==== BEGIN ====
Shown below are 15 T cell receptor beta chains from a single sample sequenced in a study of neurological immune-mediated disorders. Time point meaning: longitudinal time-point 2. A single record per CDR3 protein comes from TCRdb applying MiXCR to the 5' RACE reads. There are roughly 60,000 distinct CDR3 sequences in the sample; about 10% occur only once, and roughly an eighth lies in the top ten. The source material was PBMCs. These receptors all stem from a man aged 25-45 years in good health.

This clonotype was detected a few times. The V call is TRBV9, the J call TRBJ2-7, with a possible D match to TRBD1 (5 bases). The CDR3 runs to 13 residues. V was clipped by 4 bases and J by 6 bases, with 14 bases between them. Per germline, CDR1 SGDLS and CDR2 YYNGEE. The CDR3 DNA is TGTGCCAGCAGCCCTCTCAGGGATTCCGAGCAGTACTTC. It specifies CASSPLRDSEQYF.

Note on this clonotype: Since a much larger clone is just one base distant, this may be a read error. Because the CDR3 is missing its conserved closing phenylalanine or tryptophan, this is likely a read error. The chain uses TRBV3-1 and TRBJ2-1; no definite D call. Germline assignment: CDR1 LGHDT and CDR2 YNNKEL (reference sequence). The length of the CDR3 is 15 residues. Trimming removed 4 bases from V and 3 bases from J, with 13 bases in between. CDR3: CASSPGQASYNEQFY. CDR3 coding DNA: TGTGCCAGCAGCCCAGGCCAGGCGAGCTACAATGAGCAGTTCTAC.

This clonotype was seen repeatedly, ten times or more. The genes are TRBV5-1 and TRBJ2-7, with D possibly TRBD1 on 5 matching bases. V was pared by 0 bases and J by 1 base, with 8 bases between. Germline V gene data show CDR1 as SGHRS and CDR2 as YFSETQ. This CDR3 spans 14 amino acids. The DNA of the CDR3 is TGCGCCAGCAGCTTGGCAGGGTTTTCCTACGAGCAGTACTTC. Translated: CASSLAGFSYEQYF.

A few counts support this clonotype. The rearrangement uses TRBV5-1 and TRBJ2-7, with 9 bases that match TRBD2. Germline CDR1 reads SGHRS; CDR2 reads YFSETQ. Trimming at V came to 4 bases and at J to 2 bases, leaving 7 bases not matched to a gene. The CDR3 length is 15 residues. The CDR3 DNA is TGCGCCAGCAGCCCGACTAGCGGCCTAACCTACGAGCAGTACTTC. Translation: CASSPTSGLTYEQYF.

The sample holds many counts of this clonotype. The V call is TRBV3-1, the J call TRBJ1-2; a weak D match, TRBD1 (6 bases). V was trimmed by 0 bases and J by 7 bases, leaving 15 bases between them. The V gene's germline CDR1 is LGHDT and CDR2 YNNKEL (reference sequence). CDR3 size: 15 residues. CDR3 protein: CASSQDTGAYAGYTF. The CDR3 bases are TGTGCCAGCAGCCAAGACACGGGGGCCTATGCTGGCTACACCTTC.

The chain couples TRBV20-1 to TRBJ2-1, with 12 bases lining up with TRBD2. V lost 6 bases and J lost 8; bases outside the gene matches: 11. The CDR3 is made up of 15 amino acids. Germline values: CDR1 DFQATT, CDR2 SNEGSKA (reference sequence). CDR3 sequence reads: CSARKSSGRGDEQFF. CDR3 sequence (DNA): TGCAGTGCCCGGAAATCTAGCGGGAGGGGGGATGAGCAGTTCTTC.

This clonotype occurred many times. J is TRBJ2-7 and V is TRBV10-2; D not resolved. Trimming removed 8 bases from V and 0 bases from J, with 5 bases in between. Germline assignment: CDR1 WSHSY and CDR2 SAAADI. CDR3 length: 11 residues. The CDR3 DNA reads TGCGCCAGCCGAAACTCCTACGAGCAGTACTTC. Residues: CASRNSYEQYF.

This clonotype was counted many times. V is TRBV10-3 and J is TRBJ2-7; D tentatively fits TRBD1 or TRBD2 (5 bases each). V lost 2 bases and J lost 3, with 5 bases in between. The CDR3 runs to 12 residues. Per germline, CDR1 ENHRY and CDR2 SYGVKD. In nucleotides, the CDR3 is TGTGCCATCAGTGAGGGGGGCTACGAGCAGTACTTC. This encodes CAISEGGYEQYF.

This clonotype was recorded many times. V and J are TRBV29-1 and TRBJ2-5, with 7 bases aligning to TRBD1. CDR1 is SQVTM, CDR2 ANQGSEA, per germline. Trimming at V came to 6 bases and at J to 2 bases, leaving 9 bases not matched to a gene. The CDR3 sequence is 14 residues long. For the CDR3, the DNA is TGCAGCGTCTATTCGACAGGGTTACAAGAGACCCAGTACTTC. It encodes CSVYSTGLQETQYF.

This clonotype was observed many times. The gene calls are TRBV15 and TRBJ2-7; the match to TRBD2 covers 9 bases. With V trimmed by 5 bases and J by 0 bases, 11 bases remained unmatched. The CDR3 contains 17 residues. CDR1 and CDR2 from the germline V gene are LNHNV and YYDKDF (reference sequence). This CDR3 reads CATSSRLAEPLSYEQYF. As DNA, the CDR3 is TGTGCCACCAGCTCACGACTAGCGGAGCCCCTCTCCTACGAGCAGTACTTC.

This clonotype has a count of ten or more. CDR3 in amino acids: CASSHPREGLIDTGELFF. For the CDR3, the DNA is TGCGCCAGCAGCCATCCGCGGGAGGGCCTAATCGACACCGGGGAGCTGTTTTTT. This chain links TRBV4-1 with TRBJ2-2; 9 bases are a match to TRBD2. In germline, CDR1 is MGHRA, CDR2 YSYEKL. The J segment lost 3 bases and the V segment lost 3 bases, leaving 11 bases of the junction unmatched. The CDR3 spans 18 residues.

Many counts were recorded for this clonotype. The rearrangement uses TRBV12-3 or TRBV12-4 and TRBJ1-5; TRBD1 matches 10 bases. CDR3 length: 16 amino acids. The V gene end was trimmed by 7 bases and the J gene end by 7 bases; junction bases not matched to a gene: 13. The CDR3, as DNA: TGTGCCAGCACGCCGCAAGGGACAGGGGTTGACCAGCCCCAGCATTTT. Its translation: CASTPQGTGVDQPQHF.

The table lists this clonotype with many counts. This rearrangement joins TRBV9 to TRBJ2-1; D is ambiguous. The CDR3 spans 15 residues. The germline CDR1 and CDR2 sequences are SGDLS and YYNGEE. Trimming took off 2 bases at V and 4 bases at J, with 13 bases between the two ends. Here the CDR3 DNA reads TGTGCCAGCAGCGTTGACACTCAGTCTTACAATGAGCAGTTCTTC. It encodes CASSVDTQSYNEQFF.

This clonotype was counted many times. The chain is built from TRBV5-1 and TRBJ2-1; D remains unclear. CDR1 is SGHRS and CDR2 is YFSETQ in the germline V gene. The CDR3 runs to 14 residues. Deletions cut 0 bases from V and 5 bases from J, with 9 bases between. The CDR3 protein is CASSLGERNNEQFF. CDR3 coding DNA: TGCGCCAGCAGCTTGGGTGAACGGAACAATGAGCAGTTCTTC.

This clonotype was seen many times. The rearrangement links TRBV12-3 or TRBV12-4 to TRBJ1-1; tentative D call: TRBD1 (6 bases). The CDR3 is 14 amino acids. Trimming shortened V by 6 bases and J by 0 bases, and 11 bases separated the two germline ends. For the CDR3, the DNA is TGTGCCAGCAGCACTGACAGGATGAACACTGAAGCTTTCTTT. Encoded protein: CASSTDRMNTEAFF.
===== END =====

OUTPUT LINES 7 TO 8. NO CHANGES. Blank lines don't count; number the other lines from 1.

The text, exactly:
The chain couples TRBV20-1 to TRBJ2-1, with 12 bases lining up with TRBD2. V lost 6 bases and J lost 8; bases outside the gene matches: 11. The CDR3 is made up of 15 amino acids. Germline values: CDR1 DFQATT, CDR2 SNEGSKA (reference sequence). CDR3 sequence reads: CSARKSSGRGDEQFF. CDR3 sequence (DNA): TGCAGTGCCCGGAAATCTAGCGGGAGGGGGGATGAGCAGTTCTTC.

This clonotype occurred many times. J is TRBJ2-7 and V is TRBV10-2; D not resolved. Trimming removed 8 bases from V and 0 bases from J, with 5 bases in between. Germline assignment: CDR1 WSHSY and CDR2 SAAADI. CDR3 length: 11 residues. The CDR3 DNA reads TGCGCCAGCCGAAACTCCTACGAGCAGTACTTC. Residues: CASRNSYEQYF.